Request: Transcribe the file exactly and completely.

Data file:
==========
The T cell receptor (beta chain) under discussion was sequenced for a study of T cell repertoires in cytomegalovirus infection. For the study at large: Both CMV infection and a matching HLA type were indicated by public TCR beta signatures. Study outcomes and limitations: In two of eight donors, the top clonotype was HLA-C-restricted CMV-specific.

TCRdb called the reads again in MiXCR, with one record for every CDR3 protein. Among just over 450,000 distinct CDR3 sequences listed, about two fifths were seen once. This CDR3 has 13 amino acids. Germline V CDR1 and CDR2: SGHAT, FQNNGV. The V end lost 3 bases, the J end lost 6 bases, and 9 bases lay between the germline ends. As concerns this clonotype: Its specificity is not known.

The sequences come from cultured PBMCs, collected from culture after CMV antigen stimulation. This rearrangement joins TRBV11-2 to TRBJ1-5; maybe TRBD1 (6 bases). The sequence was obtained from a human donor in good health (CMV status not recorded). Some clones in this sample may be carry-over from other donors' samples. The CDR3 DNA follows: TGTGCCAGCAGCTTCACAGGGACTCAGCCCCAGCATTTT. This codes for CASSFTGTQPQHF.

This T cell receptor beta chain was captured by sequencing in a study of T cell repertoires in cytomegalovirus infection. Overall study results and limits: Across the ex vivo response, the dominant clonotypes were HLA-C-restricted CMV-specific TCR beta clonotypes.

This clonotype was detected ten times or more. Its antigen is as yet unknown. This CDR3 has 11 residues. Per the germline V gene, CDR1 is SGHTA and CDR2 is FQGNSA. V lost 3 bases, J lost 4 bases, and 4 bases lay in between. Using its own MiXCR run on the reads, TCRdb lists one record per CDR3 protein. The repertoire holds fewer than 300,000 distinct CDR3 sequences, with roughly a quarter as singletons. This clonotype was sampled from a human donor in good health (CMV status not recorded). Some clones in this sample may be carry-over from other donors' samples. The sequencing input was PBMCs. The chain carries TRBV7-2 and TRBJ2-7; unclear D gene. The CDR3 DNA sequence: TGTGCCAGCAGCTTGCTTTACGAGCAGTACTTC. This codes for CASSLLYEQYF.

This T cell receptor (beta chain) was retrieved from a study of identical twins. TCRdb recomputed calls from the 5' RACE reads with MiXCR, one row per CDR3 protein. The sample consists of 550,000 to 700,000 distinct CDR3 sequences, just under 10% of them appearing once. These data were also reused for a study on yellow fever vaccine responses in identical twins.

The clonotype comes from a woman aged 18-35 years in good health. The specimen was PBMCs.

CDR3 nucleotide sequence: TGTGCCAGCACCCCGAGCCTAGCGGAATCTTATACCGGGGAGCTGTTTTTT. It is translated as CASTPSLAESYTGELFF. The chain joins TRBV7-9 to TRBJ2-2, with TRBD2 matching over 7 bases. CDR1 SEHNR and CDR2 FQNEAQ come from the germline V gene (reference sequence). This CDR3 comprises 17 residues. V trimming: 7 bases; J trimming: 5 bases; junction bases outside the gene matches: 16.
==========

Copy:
The T cell receptor (beta chain) under discussion was sequenced for a study of T cell repertoires in cytomegalovirus infection. For the study at large: Both CMV infection and a matching HLA type were indicated by public TCR beta signatures. Study outcomes and limitations: In two of eight donors, the top clonotype was HLA-C-restricted CMV-specific.

TCRdb called the reads again in MiXCR, with one record for every CDR3 protein. Among just over 450,000 distinct CDR3 sequences listed, about two fifths were seen once. This CDR3 has 13 amino acids. Germline V CDR1 and CDR2: SGHAT, FQNNGV. The V end lost 3 bases, the J end lost 6 bases, and 9 bases lay between the germline ends. As concerns this clonotype: Its specificity is not known.

The sequences come from cultured PBMCs, collected from culture after CMV antigen stimulation. This rearrangement joins TRBV11-2 to TRBJ1-5; maybe TRBD1 (6 bases). The sequence was obtained from a human donor in good health (CMV status not recorded). Some clones in this sample may be carry-over from other donors' samples. The CDR3 DNA follows: TGTGCCAGCAGCTTCACAGGGACTCAGCCCCAGCATTTT. This codes for CASSFTGTQPQHF.

This T cell receptor beta chain was captured by sequencing in a study of T cell repertoires in cytomegalovirus infection. Overall study results and limits: Across the ex vivo response, the dominant clonotypes were HLA-C-restricted CMV-specific TCR beta clonotypes.

This clonotype was detected ten times or more. Its antigen is as yet unknown. This CDR3 has 11 residues. Per the germline V gene, CDR1 is SGHTA and CDR2 is FQGNSA. V lost 3 bases, J lost 4 bases, and 4 bases lay in between. Using its own MiXCR run on the reads, TCRdb lists one record per CDR3 protein. The repertoire holds fewer than 300,000 distinct CDR3 sequences, with roughly a quarter as singletons. This clonotype was sampled from a human donor in good health (CMV status not recorded). Some clones in this sample may be carry-over from other donors' samples. The sequencing input was PBMCs. The chain carries TRBV7-2 and TRBJ2-7; unclear D gene. The CDR3 DNA sequence: TGTGCCAGCAGCTTGCTTTACGAGCAGTACTTC. This codes for CASSLLYEQYF.

This T cell receptor (beta chain) was retrieved from a study of identical twins. TCRdb recomputed calls from the 5' RACE reads with MiXCR, one row per CDR3 protein. The sample consists of 550,000 to 700,000 distinct CDR3 sequences, just under 10% of them appearing once. These data were also reused for a study on yellow fever vaccine responses in identical twins.

The clonotype comes from a woman aged 18-35 years in good health. The specimen was PBMCs.

CDR3 nucleotide sequence: TGTGCCAGCACCCCGAGCCTAGCGGAATCTTATACCGGGGAGCTGTTTTTT. It is translated as CASTPSLAESYTGELFF. The chain joins TRBV7-9 to TRBJ2-2, with TRBD2 matching over 7 bases. CDR1 SEHNR and CDR2 FQNEAQ come from the germline V gene (reference sequence). This CDR3 comprises 17 residues. V trimming: 7 bases; J trimming: 5 bases; junction bases outside the gene matches: 16.